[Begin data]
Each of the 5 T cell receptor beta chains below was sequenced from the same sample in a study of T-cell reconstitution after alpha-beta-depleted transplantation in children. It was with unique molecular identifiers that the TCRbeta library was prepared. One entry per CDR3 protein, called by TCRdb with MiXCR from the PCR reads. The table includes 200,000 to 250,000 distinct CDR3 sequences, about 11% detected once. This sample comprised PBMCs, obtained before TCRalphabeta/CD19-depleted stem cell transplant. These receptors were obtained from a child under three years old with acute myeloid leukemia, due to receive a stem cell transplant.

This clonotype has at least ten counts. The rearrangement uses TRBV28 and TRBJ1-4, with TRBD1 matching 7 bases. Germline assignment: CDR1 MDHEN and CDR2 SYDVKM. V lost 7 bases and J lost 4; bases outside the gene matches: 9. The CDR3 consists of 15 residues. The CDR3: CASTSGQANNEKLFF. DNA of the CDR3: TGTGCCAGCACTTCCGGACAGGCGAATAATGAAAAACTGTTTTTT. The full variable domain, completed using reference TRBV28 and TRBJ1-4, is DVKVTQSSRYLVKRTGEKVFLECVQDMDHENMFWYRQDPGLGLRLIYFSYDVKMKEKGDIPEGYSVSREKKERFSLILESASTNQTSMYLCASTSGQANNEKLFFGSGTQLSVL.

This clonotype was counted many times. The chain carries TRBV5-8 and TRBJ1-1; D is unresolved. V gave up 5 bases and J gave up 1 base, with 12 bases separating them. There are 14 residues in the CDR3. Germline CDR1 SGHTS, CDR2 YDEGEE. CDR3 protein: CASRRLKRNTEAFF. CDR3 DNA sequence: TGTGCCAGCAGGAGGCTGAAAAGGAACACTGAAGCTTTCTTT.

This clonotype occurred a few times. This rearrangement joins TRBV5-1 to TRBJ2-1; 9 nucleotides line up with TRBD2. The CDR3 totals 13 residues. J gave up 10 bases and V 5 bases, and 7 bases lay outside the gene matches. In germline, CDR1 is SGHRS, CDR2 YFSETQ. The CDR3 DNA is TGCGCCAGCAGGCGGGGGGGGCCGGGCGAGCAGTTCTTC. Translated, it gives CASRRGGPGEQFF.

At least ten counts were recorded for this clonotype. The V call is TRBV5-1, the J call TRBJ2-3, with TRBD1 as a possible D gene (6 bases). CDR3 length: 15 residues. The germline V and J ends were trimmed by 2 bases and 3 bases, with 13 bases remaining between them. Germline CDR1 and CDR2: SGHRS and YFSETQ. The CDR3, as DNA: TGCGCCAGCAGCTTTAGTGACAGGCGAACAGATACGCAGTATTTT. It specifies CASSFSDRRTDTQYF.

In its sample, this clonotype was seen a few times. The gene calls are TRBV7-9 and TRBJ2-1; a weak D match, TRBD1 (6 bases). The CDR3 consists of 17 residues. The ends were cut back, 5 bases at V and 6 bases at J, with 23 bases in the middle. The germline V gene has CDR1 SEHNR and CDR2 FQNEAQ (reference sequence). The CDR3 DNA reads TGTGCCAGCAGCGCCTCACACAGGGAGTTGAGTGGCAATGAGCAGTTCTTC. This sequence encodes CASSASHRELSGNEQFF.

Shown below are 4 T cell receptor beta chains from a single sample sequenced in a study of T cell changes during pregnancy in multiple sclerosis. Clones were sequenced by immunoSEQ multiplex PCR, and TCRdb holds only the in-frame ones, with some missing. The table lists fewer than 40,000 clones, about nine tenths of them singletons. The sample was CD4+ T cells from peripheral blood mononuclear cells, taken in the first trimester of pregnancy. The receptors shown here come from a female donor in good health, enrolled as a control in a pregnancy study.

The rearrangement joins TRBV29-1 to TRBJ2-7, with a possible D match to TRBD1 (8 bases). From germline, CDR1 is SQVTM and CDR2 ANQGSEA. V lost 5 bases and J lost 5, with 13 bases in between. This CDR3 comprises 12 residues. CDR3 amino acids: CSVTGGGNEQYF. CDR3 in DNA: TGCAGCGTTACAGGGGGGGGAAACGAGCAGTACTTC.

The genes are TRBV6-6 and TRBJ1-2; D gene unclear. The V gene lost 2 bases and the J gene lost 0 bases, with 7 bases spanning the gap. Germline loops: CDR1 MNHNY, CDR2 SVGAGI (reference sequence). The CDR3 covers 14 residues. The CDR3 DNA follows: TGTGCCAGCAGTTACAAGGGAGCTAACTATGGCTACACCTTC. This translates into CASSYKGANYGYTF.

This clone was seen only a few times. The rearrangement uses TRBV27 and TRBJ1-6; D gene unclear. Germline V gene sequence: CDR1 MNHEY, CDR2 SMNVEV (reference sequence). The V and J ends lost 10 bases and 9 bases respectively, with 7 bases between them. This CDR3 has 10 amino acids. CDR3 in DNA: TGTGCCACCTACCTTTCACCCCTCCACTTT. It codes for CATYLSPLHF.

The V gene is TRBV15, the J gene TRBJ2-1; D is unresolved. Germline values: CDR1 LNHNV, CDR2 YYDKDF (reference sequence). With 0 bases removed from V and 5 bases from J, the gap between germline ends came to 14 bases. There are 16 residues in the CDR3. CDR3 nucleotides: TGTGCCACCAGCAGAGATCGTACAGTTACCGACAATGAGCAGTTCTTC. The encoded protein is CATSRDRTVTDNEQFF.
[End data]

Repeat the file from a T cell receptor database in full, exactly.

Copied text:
Each of the 5 T cell receptor beta chains below was sequenced from the same sample in a study of T-cell reconstitution after alpha-beta-depleted transplantation in children. It was with unique molecular identifiers that the TCRbeta library was prepared. One entry per CDR3 protein, called by TCRdb with MiXCR from the PCR reads. The table includes 200,000 to 250,000 distinct CDR3 sequences, about 11% detected once. This sample comprised PBMCs, obtained before TCRalphabeta/CD19-depleted stem cell transplant. These receptors were obtained from a child under three years old with acute myeloid leukemia, due to receive a stem cell transplant.

This clonotype has at least ten counts. The rearrangement uses TRBV28 and TRBJ1-4, with TRBD1 matching 7 bases. Germline assignment: CDR1 MDHEN and CDR2 SYDVKM. V lost 7 bases and J lost 4; bases outside the gene matches: 9. The CDR3 consists of 15 residues. The CDR3: CASTSGQANNEKLFF. DNA of the CDR3: TGTGCCAGCACTTCCGGACAGGCGAATAATGAAAAACTGTTTTTT. The full variable domain, completed using reference TRBV28 and TRBJ1-4, is DVKVTQSSRYLVKRTGEKVFLECVQDMDHENMFWYRQDPGLGLRLIYFSYDVKMKEKGDIPEGYSVSREKKERFSLILESASTNQTSMYLCASTSGQANNEKLFFGSGTQLSVL.

This clonotype was counted many times. The chain carries TRBV5-8 and TRBJ1-1; D is unresolved. V gave up 5 bases and J gave up 1 base, with 12 bases separating them. There are 14 residues in the CDR3. Germline CDR1 SGHTS, CDR2 YDEGEE. CDR3 protein: CASRRLKRNTEAFF. CDR3 DNA sequence: TGTGCCAGCAGGAGGCTGAAAAGGAACACTGAAGCTTTCTTT.

This clonotype occurred a few times. This rearrangement joins TRBV5-1 to TRBJ2-1; 9 nucleotides line up with TRBD2. The CDR3 totals 13 residues. J gave up 10 bases and V 5 bases, and 7 bases lay outside the gene matches. In germline, CDR1 is SGHRS, CDR2 YFSETQ. The CDR3 DNA is TGCGCCAGCAGGCGGGGGGGGCCGGGCGAGCAGTTCTTC. Translated, it gives CASRRGGPGEQFF.

At least ten counts were recorded for this clonotype. The V call is TRBV5-1, the J call TRBJ2-3, with TRBD1 as a possible D gene (6 bases). CDR3 length: 15 residues. The germline V and J ends were trimmed by 2 bases and 3 bases, with 13 bases remaining between them. Germline CDR1 and CDR2: SGHRS and YFSETQ. The CDR3, as DNA: TGCGCCAGCAGCTTTAGTGACAGGCGAACAGATACGCAGTATTTT. It specifies CASSFSDRRTDTQYF.

In its sample, this clonotype was seen a few times. The gene calls are TRBV7-9 and TRBJ2-1; a weak D match, TRBD1 (6 bases). The CDR3 consists of 17 residues. The ends were cut back, 5 bases at V and 6 bases at J, with 23 bases in the middle. The germline V gene has CDR1 SEHNR and CDR2 FQNEAQ (reference sequence). The CDR3 DNA reads TGTGCCAGCAGCGCCTCACACAGGGAGTTGAGTGGCAATGAGCAGTTCTTC. This sequence encodes CASSASHRELSGNEQFF.

Shown below are 4 T cell receptor beta chains from a single sample sequenced in a study of T cell changes during pregnancy in multiple sclerosis. Clones were sequenced by immunoSEQ multiplex PCR, and TCRdb holds only the in-frame ones, with some missing. The table lists fewer than 40,000 clones, about nine tenths of them singletons. The sample was CD4+ T cells from peripheral blood mononuclear cells, taken in the first trimester of pregnancy. The receptors shown here come from a female donor in good health, enrolled as a control in a pregnancy study.

The rearrangement joins TRBV29-1 to TRBJ2-7, with a possible D match to TRBD1 (8 bases). From germline, CDR1 is SQVTM and CDR2 ANQGSEA. V lost 5 bases and J lost 5, with 13 bases in between. This CDR3 comprises 12 residues. CDR3 amino acids: CSVTGGGNEQYF. CDR3 in DNA: TGCAGCGTTACAGGGGGGGGAAACGAGCAGTACTTC.

The genes are TRBV6-6 and TRBJ1-2; D gene unclear. The V gene lost 2 bases and the J gene lost 0 bases, with 7 bases spanning the gap. Germline loops: CDR1 MNHNY, CDR2 SVGAGI (reference sequence). The CDR3 covers 14 residues. The CDR3 DNA follows: TGTGCCAGCAGTTACAAGGGAGCTAACTATGGCTACACCTTC. This translates into CASSYKGANYGYTF.

This clone was seen only a few times. The rearrangement uses TRBV27 and TRBJ1-6; D gene unclear. Germline V gene sequence: CDR1 MNHEY, CDR2 SMNVEV (reference sequence). The V and J ends lost 10 bases and 9 bases respectively, with 7 bases between them. This CDR3 has 10 amino acids. CDR3 in DNA: TGTGCCACCTACCTTTCACCCCTCCACTTT. It codes for CATYLSPLHF.

The V gene is TRBV15, the J gene TRBJ2-1; D is unresolved. Germline values: CDR1 LNHNV, CDR2 YYDKDF (reference sequence). With 0 bases removed from V and 5 bases from J, the gap between germline ends came to 14 bases. There are 16 residues in the CDR3. CDR3 nucleotides: TGTGCCACCAGCAGAGATCGTACAGTTACCGACAATGAGCAGTTCTTC. The encoded protein is CATSRDRTVTDNEQFF.